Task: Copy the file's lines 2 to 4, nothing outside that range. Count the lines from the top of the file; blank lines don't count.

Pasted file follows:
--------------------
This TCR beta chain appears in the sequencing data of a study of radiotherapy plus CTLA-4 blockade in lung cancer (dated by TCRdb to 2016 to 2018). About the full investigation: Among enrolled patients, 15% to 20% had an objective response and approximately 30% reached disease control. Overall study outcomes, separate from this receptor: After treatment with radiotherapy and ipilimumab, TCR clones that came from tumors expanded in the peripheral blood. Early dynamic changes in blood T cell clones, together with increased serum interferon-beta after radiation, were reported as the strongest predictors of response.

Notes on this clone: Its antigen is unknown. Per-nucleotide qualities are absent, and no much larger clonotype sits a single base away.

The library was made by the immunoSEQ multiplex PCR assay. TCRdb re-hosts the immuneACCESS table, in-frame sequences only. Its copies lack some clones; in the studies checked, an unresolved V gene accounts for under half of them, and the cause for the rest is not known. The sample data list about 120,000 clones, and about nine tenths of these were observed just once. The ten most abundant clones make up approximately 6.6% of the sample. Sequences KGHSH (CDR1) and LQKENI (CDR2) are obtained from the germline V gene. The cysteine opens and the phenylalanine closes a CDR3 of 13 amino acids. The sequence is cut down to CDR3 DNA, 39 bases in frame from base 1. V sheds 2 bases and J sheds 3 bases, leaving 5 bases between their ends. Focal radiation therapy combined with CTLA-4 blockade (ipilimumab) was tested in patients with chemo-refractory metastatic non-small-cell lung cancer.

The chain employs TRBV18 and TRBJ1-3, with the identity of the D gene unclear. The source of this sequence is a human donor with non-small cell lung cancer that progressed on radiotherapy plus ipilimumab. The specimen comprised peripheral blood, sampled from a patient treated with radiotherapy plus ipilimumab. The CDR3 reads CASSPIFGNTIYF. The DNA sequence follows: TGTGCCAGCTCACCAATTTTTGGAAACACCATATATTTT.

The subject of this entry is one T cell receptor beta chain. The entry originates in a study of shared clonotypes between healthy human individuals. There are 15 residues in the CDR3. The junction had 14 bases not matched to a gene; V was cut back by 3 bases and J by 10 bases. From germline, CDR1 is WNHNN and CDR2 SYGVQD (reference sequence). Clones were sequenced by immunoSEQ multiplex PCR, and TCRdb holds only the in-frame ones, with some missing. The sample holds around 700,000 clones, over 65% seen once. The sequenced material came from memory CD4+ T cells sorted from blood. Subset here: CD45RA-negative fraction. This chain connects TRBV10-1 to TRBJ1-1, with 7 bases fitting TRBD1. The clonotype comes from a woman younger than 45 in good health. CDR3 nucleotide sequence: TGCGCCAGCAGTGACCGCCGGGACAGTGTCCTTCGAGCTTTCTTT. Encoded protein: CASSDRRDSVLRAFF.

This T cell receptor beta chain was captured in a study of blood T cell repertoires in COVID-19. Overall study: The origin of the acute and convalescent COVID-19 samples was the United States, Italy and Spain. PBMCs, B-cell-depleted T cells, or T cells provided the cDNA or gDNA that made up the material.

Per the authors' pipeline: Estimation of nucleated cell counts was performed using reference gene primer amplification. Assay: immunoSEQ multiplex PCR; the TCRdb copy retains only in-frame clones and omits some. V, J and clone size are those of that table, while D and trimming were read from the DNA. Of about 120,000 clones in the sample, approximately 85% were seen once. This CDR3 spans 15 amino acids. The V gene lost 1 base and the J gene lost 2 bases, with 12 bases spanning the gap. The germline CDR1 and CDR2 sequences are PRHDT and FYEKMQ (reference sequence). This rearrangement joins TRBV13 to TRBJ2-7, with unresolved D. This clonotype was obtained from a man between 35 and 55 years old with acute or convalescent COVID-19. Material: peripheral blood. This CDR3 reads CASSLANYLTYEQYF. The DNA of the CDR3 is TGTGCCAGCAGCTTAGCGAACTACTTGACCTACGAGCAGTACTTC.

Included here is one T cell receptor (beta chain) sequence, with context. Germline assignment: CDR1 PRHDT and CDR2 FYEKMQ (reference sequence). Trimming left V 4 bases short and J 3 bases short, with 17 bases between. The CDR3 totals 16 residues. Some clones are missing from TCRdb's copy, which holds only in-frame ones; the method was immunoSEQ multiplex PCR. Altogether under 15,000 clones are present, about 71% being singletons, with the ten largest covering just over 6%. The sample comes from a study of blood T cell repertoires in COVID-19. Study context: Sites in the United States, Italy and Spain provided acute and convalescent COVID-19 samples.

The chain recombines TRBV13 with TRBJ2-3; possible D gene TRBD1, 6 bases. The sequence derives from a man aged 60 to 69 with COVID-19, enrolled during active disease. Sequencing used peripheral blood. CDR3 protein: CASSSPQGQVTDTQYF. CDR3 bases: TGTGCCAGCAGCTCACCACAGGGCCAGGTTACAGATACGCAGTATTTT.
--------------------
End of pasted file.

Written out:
Notes on this clone: Its antigen is unknown. Per-nucleotide qualities are absent, and no much larger clonotype sits a single base away.

The library was made by the immunoSEQ multiplex PCR assay. TCRdb re-hosts the immuneACCESS table, in-frame sequences only. Its copies lack some clones; in the studies checked, an unresolved V gene accounts for under half of them, and the cause for the rest is not known. The sample data list about 120,000 clones, and about nine tenths of these were observed just once. The ten most abundant clones make up approximately 6.6% of the sample. Sequences KGHSH (CDR1) and LQKENI (CDR2) are obtained from the germline V gene. The cysteine opens and the phenylalanine closes a CDR3 of 13 amino acids. The sequence is cut down to CDR3 DNA, 39 bases in frame from base 1. V sheds 2 bases and J sheds 3 bases, leaving 5 bases between their ends. Focal radiation therapy combined with CTLA-4 blockade (ipilimumab) was tested in patients with chemo-refractory metastatic non-small-cell lung cancer.

The chain employs TRBV18 and TRBJ1-3, with the identity of the D gene unclear. The source of this sequence is a human donor with non-small cell lung cancer that progressed on radiotherapy plus ipilimumab. The specimen comprised peripheral blood, sampled from a patient treated with radiotherapy plus ipilimumab. The CDR3 reads CASSPIFGNTIYF. The DNA sequence follows: TGTGCCAGCTCACCAATTTTTGGAAACACCATATATTTT.